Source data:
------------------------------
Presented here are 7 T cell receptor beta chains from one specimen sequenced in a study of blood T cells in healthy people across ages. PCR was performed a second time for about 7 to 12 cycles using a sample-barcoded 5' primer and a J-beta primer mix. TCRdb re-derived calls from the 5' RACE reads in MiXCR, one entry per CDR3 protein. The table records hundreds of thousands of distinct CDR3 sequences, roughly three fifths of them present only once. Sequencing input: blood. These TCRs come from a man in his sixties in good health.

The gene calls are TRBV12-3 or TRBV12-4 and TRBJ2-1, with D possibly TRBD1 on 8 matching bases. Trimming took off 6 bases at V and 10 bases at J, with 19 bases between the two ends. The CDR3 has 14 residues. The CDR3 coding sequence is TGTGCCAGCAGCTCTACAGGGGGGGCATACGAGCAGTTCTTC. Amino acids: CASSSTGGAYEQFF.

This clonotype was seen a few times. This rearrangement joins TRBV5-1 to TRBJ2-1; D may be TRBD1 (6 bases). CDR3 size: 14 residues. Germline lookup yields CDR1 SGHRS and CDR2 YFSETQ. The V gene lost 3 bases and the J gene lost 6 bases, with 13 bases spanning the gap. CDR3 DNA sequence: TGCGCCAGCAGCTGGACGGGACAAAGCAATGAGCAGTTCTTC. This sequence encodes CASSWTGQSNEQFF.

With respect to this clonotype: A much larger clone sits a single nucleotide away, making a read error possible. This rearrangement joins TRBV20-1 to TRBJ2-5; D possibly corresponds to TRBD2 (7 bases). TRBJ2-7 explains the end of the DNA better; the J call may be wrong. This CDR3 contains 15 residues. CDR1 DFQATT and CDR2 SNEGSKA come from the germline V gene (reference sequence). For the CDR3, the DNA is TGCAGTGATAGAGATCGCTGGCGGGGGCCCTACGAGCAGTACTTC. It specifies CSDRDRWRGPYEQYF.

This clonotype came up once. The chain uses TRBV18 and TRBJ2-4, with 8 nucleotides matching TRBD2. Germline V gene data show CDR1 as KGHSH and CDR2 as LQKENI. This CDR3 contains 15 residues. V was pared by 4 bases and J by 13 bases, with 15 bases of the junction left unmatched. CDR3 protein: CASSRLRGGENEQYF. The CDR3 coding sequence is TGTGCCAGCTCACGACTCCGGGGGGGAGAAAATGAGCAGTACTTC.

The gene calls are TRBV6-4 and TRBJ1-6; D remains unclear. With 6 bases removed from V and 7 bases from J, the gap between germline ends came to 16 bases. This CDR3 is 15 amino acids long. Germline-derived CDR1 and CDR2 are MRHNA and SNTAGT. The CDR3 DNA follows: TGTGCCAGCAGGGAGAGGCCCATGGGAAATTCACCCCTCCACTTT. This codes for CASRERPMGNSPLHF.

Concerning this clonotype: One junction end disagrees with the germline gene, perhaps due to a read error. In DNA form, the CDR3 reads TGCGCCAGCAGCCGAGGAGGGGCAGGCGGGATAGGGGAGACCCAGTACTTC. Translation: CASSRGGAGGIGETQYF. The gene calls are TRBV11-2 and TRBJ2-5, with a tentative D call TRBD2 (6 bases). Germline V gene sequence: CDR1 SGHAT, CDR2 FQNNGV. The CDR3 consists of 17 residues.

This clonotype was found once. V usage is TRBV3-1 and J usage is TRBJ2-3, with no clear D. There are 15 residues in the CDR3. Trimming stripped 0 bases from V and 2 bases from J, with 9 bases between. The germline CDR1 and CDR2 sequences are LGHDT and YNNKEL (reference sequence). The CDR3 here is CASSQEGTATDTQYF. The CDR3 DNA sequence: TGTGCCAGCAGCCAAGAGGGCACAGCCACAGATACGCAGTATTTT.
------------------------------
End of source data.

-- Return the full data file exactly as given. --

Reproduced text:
Presented here are 7 T cell receptor beta chains from one specimen sequenced in a study of blood T cells in healthy people across ages. PCR was performed a second time for about 7 to 12 cycles using a sample-barcoded 5' primer and a J-beta primer mix. TCRdb re-derived calls from the 5' RACE reads in MiXCR, one entry per CDR3 protein. The table records hundreds of thousands of distinct CDR3 sequences, roughly three fifths of them present only once. Sequencing input: blood. These TCRs come from a man in his sixties in good health.

The gene calls are TRBV12-3 or TRBV12-4 and TRBJ2-1, with D possibly TRBD1 on 8 matching bases. Trimming took off 6 bases at V and 10 bases at J, with 19 bases between the two ends. The CDR3 has 14 residues. The CDR3 coding sequence is TGTGCCAGCAGCTCTACAGGGGGGGCATACGAGCAGTTCTTC. Amino acids: CASSSTGGAYEQFF.

This clonotype was seen a few times. This rearrangement joins TRBV5-1 to TRBJ2-1; D may be TRBD1 (6 bases). CDR3 size: 14 residues. Germline lookup yields CDR1 SGHRS and CDR2 YFSETQ. The V gene lost 3 bases and the J gene lost 6 bases, with 13 bases spanning the gap. CDR3 DNA sequence: TGCGCCAGCAGCTGGACGGGACAAAGCAATGAGCAGTTCTTC. This sequence encodes CASSWTGQSNEQFF.

With respect to this clonotype: A much larger clone sits a single nucleotide away, making a read error possible. This rearrangement joins TRBV20-1 to TRBJ2-5; D possibly corresponds to TRBD2 (7 bases). TRBJ2-7 explains the end of the DNA better; the J call may be wrong. This CDR3 contains 15 residues. CDR1 DFQATT and CDR2 SNEGSKA come from the germline V gene (reference sequence). For the CDR3, the DNA is TGCAGTGATAGAGATCGCTGGCGGGGGCCCTACGAGCAGTACTTC. It specifies CSDRDRWRGPYEQYF.

This clonotype came up once. The chain uses TRBV18 and TRBJ2-4, with 8 nucleotides matching TRBD2. Germline V gene data show CDR1 as KGHSH and CDR2 as LQKENI. This CDR3 contains 15 residues. V was pared by 4 bases and J by 13 bases, with 15 bases of the junction left unmatched. CDR3 protein: CASSRLRGGENEQYF. The CDR3 coding sequence is TGTGCCAGCTCACGACTCCGGGGGGGAGAAAATGAGCAGTACTTC.

The gene calls are TRBV6-4 and TRBJ1-6; D remains unclear. With 6 bases removed from V and 7 bases from J, the gap between germline ends came to 16 bases. This CDR3 is 15 amino acids long. Germline-derived CDR1 and CDR2 are MRHNA and SNTAGT. The CDR3 DNA follows: TGTGCCAGCAGGGAGAGGCCCATGGGAAATTCACCCCTCCACTTT. This codes for CASRERPMGNSPLHF.

Concerning this clonotype: One junction end disagrees with the germline gene, perhaps due to a read error. In DNA form, the CDR3 reads TGCGCCAGCAGCCGAGGAGGGGCAGGCGGGATAGGGGAGACCCAGTACTTC. Translation: CASSRGGAGGIGETQYF. The gene calls are TRBV11-2 and TRBJ2-5, with a tentative D call TRBD2 (6 bases). Germline V gene sequence: CDR1 SGHAT, CDR2 FQNNGV. The CDR3 consists of 17 residues.

This clonotype was found once. V usage is TRBV3-1 and J usage is TRBJ2-3, with no clear D. There are 15 residues in the CDR3. Trimming stripped 0 bases from V and 2 bases from J, with 9 bases between. The germline CDR1 and CDR2 sequences are LGHDT and YNNKEL (reference sequence). The CDR3 here is CASSQEGTATDTQYF. The CDR3 DNA sequence: TGTGCCAGCAGCCAAGAGGGCACAGCCACAGATACGCAGTATTTT.